OGJ Washington Editor
WASHINGTON, DC, June 8 -- Production of oil from the US Gulf of Mexico will drop by an average 26,000 b/d during the fourth quarter and roughly 70,000 b/d during 2011 as a result of the Obama administration’s 6-month moratorium on deepwater drilling, the US Energy Information Administration forecasts.
Production from the deepwater gulf will decline by an estimated 2.4 million bbl in 2010 and 25 million bbl in 2011 because of the moratorium, EIA said as it issued its latest short-term energy outlook on June 8. US President Barack Obama ordered the suspension of deepwater drilling on May 27 after receiving an initial report and recommendations from Interior Sec. Ken Salazar concerning the Apr. 20 well blowout, rig explosion, and subsequent oil spill.
EIA said it expects oil production declines from the gulf to accelerate from a monthly average of about 9,000 b/d in September to 80,000 b/d by December 2011. It reduced its forecast of total US crude production in 2011 by 20,000 b/d to 5.38 million b/d, or about 110,000 b/d less than in its previous monthly forecast.
It also reduced its estimated 2010 production growth estimate to 70,000 b/d, also 110,000 b/d less than in its May 11 forecast. EIA said this was primarily because of the National Oceanic and Atmospheric Administration’s forecast of more hurricanes this year. It estimated a median of 26 million bbl of shut-in crude production and 166 bcf of shut-in gas this year in the gulf because of tropical storm activity. “Actual shut-ins are likely to differ significantly from this expectation depending on the number, track, and strength of hurricanes as the season progresses,” it added.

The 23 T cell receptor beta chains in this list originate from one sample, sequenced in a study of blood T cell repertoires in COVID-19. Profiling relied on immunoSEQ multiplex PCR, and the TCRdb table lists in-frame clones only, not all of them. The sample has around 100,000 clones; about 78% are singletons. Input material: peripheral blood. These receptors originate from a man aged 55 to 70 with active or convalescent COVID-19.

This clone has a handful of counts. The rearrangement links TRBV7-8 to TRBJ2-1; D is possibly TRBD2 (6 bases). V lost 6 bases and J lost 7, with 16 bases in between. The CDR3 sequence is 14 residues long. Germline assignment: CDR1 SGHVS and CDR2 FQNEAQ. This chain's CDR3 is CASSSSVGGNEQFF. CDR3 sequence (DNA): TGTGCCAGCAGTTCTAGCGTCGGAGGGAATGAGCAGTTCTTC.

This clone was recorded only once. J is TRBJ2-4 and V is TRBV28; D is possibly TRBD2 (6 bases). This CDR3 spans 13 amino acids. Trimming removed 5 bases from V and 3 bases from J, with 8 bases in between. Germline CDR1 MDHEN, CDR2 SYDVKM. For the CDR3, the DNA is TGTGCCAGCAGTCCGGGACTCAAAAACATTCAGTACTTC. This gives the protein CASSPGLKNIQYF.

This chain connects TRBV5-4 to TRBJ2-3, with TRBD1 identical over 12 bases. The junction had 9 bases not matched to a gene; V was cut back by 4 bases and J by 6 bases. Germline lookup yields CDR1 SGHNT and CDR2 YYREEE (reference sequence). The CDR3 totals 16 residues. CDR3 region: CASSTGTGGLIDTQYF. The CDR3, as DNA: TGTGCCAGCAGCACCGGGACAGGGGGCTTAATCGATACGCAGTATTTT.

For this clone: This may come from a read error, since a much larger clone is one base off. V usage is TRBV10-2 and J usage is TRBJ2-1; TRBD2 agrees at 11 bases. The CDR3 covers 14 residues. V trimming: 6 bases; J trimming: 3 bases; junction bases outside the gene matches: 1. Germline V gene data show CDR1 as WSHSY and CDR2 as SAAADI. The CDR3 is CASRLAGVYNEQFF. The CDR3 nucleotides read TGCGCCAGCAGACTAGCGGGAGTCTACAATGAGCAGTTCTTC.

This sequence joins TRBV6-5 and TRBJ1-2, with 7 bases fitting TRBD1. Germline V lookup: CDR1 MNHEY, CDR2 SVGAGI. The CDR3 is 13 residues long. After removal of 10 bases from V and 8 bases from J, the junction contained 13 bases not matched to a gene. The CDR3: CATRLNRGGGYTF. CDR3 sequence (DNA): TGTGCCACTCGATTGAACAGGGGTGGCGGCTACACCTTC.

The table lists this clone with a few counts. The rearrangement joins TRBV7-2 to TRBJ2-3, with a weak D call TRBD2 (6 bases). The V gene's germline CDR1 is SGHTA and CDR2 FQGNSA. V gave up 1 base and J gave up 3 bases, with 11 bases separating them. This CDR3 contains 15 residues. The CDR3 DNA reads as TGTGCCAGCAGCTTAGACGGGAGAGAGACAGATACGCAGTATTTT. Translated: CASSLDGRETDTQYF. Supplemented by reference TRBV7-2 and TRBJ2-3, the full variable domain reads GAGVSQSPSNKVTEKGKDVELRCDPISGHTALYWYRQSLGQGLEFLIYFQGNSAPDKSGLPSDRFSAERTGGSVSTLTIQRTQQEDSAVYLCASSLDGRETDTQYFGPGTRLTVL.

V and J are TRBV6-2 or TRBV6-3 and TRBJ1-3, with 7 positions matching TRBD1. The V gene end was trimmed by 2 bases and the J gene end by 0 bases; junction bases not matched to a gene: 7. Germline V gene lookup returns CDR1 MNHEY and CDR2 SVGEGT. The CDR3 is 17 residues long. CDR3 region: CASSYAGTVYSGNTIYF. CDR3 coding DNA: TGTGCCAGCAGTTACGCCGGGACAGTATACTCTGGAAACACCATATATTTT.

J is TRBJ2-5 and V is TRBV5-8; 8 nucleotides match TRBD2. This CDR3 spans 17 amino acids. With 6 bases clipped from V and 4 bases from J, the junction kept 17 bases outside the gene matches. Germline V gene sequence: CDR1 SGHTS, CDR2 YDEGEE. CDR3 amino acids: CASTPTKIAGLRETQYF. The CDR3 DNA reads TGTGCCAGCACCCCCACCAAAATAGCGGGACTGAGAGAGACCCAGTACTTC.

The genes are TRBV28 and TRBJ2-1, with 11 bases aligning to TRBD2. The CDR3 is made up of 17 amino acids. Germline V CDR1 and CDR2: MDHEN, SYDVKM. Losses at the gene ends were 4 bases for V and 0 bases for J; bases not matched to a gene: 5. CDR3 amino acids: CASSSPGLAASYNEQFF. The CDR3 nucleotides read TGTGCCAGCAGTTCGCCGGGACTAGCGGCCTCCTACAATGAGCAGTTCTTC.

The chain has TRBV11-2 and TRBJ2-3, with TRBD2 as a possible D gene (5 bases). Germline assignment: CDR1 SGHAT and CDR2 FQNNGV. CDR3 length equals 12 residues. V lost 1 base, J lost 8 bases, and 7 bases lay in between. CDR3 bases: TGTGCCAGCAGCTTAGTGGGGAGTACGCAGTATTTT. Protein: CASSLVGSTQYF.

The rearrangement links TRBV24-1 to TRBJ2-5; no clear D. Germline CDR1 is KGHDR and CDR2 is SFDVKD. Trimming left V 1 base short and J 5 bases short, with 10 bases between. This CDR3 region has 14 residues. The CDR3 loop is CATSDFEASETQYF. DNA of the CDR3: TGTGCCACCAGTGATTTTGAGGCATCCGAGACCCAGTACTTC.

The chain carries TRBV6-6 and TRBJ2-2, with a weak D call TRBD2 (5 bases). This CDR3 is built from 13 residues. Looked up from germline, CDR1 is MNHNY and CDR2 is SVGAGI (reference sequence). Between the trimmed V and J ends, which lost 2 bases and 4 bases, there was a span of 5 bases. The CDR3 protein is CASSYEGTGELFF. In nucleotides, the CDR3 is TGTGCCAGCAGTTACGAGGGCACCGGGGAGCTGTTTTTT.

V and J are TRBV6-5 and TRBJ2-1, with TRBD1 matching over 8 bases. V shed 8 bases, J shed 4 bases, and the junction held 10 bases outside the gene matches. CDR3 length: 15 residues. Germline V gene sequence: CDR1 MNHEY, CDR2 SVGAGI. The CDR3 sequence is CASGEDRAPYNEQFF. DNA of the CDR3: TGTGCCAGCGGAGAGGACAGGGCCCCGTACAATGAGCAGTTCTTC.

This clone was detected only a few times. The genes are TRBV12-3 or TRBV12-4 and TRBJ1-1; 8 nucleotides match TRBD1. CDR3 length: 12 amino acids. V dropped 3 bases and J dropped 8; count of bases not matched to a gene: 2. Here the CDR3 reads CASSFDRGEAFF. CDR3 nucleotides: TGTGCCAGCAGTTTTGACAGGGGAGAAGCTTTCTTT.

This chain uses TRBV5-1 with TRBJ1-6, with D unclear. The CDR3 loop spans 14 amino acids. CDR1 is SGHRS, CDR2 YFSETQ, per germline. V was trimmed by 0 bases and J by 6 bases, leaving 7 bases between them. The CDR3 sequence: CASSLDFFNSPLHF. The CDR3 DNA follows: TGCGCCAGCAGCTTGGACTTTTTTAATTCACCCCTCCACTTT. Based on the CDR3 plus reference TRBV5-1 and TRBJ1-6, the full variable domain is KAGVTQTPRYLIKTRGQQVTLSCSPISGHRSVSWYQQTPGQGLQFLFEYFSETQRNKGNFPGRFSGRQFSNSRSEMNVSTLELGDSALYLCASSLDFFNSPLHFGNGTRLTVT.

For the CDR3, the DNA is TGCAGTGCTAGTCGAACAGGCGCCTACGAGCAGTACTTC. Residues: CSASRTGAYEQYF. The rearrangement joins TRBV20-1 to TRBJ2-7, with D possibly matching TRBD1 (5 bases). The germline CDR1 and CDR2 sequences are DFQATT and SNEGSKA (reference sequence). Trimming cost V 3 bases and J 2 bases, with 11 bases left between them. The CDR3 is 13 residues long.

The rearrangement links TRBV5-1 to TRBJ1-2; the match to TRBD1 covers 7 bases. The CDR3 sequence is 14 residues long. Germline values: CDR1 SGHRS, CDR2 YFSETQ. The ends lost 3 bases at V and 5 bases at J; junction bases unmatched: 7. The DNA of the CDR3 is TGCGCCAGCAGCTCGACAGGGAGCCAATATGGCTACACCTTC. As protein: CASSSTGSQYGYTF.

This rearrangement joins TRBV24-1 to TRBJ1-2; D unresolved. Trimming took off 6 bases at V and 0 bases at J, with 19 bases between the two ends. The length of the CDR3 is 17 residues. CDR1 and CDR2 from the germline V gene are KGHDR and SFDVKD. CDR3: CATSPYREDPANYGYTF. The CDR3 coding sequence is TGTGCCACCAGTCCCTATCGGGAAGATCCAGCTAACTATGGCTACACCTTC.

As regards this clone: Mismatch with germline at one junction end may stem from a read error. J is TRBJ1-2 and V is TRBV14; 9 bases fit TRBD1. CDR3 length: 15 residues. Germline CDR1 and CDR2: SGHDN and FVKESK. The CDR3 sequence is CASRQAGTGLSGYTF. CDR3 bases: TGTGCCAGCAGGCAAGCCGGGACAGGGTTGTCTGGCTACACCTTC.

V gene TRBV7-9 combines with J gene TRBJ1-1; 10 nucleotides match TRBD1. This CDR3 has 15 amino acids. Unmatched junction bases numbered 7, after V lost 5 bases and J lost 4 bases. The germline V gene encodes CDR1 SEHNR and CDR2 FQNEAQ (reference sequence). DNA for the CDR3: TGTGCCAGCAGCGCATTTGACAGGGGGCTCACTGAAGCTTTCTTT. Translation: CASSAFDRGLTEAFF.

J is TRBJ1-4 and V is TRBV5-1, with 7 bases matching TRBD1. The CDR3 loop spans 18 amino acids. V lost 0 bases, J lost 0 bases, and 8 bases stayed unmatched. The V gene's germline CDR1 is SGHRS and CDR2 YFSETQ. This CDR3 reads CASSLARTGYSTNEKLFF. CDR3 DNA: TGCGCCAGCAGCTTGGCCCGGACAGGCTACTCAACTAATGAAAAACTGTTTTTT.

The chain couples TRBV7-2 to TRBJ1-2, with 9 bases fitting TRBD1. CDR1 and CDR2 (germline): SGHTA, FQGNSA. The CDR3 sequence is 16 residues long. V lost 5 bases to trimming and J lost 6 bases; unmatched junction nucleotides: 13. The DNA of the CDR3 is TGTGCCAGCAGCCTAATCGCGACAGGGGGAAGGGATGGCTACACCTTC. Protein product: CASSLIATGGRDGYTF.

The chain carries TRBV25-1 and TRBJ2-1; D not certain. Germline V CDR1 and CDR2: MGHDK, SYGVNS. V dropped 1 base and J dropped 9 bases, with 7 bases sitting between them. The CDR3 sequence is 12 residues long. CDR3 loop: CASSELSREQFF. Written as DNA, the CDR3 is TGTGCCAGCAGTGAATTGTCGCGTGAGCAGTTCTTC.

Oil prices fluctuated during May, with the spot price for West Texas Intermediate ranging from a high of $86/bbl on May 3 to a low of $65/bbl on May 25 before ending the month at $74/bbl, according to EIA. It said that uncertainty over the global economic recovery, particularly with respect to Europe’s debt crisis and the tightening of credit by China, and liquidation of futures contracts may have contributed to the decline.
WTI prices also fell further than those of most other crudes because of record high inventories at Cushing, Okla., EIA said. It projected WTI spot prices averaging $79/bbl in 2010 and $83/bbl in 2011, both about $3 lower than its forecast a month earlier.
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